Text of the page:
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Comment Which is why Google should control Android updates (Score 3, Interesting) 42

Here I sit w/ my beloved Asus ME302C, complete abandonware for over 3 years now. Everything runs fine, it can handle all updated apps, browsers, Chromecast, and so on. Just no way, other than convoluted roothacking and Cyanogen installation, to update the Android OS itself.

Can I sue Asus for this? (rhetorical question)

Comment Beware of what you ask for (Score 2) 193

Reminds me of a SciFi short story in the late 1960s. Some scientist invents a full cure for the cold. Trouble is, once the nasal passages are fully free of virus and snot and stuff, it turns out humans have an incredibly sensitive olfactory system. Teensie everyday levels of chemicals (smoke, perfume, flowers, etc) a painfully overloading the smell response.
I'm not giving away the ending :-)

Comment Try for a longer-term solution (Score 1) 275

Let's assume for the sake of argument that civilization doesn't implode in the next few hundred years. At some point, all fossil fuels, as well as all easily mineable fissionables, will run out. Unless something magical happens, I don't see wind and solar cell systems generating enough power to run factories to replace themselves.
There is one genuinely reliable source of energy, guaranteed not to give out over the next few hundred thousand years: geothermal. It doesn't take a huge temperature differential to pull power out of a heat pump. And if we could design some really good drilling equip, we could use the remaining fossil fuels to dig down to layers whose temperature exceeds 100 C . I'd love to see something along those lines implemented.

Comment Re:Beating by only 15% is not a breakthrough (Score 1) 29

There's no doubt that fast-charging systems are not really going to happen. Not only is it tough on the battery management system, but the thought of connecting, say, a 10-kV, 50-amp source to your car in order to be able to charge at 500 kW rate (which would charge a 100 kWh battery in 12 minutes) is a bit scary.

Personally, I'd like to see development of fast-swap battery packs. But that would require standardization of battery modules, and undoubtedly a change in the glamourous body design of cars to allow quick access to the battery packs.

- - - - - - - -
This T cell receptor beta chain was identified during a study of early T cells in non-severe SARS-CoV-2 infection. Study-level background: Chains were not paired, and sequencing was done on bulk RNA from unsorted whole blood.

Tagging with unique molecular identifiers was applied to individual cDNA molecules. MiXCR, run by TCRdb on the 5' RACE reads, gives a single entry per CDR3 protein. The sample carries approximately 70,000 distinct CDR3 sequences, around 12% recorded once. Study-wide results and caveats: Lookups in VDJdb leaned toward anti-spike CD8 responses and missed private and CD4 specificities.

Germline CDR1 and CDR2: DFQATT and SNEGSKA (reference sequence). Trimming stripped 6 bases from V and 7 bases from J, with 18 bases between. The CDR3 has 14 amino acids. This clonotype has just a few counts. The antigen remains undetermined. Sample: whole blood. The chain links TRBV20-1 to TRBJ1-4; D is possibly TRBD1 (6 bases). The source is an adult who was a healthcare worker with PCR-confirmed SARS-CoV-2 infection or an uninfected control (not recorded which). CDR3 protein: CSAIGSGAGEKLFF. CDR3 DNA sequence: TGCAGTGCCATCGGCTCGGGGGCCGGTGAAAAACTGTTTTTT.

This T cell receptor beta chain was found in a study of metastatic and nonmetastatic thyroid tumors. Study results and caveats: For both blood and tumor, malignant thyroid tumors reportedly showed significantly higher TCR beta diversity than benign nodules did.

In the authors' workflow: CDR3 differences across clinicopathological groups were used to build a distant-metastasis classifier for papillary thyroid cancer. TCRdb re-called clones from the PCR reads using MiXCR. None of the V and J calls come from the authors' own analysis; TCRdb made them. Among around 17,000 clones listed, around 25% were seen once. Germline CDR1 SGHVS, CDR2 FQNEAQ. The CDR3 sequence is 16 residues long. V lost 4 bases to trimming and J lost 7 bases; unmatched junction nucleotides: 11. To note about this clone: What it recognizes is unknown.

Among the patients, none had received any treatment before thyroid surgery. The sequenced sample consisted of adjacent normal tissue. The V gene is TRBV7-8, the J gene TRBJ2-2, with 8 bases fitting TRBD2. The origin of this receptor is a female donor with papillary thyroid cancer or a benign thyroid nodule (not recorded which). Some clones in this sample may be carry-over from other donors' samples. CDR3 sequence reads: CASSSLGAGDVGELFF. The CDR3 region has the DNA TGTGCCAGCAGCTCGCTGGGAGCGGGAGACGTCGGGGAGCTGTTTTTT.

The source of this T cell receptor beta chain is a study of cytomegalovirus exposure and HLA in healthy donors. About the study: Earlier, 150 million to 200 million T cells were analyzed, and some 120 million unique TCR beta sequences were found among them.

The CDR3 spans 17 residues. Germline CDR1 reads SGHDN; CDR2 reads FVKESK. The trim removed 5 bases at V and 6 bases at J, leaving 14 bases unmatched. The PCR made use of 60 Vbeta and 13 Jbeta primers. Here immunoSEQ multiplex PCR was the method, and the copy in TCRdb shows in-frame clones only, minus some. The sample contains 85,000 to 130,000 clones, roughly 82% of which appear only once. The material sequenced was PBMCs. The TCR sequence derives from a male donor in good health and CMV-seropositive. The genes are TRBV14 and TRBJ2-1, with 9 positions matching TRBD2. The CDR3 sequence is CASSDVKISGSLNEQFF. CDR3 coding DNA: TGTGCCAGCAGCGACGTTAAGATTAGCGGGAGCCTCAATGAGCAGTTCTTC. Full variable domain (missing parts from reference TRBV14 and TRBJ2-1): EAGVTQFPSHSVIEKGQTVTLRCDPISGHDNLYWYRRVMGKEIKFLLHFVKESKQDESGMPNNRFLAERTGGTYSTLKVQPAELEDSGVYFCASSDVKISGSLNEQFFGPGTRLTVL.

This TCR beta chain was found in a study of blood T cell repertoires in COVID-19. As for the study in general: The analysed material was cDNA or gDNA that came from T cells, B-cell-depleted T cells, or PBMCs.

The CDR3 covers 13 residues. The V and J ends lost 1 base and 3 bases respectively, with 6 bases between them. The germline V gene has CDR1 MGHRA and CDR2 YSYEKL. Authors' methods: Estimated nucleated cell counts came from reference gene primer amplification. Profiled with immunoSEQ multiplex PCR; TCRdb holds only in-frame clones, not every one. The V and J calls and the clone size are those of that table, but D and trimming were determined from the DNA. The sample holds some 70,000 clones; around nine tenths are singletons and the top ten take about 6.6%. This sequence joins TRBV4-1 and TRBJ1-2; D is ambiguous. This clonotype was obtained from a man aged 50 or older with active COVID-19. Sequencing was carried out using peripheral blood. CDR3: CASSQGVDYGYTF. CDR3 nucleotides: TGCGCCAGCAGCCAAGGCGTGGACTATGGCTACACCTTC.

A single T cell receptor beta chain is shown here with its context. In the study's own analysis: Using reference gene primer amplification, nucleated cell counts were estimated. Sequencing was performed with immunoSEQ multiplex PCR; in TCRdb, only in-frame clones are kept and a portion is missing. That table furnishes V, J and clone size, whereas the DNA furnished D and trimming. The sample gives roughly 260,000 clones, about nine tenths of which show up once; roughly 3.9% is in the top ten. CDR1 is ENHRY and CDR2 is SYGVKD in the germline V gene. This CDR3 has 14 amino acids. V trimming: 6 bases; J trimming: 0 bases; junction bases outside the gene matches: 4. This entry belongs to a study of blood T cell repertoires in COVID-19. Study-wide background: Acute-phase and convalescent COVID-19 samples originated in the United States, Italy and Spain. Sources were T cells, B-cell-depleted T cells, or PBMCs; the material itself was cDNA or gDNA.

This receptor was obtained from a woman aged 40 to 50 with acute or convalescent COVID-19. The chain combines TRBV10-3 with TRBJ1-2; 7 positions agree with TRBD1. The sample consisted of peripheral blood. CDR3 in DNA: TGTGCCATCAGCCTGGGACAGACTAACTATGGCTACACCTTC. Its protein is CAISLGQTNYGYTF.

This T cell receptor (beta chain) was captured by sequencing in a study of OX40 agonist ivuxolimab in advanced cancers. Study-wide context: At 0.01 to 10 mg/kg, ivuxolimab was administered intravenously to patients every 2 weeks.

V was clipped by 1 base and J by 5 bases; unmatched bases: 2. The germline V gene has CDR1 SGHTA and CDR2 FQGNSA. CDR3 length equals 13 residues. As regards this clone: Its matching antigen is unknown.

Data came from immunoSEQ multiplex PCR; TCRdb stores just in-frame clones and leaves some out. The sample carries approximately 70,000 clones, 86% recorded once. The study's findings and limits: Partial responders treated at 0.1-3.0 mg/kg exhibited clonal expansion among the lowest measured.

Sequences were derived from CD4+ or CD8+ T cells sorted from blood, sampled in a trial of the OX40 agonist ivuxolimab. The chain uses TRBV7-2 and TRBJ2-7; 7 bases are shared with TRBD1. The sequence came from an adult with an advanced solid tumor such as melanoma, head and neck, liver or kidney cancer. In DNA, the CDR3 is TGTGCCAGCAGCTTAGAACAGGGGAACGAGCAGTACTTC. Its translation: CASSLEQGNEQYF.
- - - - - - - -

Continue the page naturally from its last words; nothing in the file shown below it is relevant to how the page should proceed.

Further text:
Comment true but missing the point (Score 5, Insightful) 540

Yes, it's true that every automation, starting with steam engines to run mines, led to an explosion of new job categories.

But what he's missing is that the concept of "everyone should get a job" is just plain wrong. The increase in productivity, and in automation, ought to lead to a situation where goods are so plentiful that we do not need to work, or maybe only work 20 hrs/week for 15 years before retiring. The whole "work ethic" thing arose from two events. The first was humans drifting out of their natural habitat into regions hostile to survival, necessitating a "work or die" paradigm. The second was the development of communities with leaders & followers, in which sooner or later the leaders stop working but spread the gospel of hard work -- which the proles must do to support the leaders.

Comment i'd settle for competent paper use (Score 1) 260

Walk by any printer in any office. There'll be a stack of printouts that the originators never remembered to pick up.

Next, look at the stack of printed emails; many of which are printouts of an email reply-to chain, meaning the last mail has all the content of the other 20.

Then look at the people who print out a document, redline it with a pen, then type the redlines into the softcopy file they just printed out.

Personally, I blame the Electron Lobby. Those dang charge-carriers are getting way too lazy about their job of keeping computers running.

Comment Re:It could be worse (Score 1) 302

Did you get a copy of the memo about the new TPS report coversheets?

I tried that particular response once in a relatively small company spread over 4 or 5 locations. The next month's "Company E-newsletter" included a little note, which I quote as accurately as I can:

" To the person, you know who you are, who thinks he's funny. We don't appreciate your sense of humor." Yep, an anonymous callout from an anonymous author.

Comment Re:2% failure rate (Score 1) 168

So out of one million people driving cars on the road, only 20,000 of them will think they can drink booze, read a book, or doze off while in the car?

I know you're being sarcastic here, but this is a prime example of the Prosecutor's Fallacy .
Right now, I'd bet that more than 2% of USAian drivers think they can do all that in their non-auto-anything car. You have to balance failure rates against rates of existence in the entire dataset.

Comment Re:Autopilots in planes do not fly by themselves (Score 1) 168

I know Russian Roulette and can calculate the odds, but if you do not know the difference between a pistol and a revolver, your calculations might be a little bit off.

Kinda depends on the model eh? I would submit that knowing which pistol (or revolver) is in use is more important than known what mechanical mechanism is used to feed fresh ammo to the chamber.

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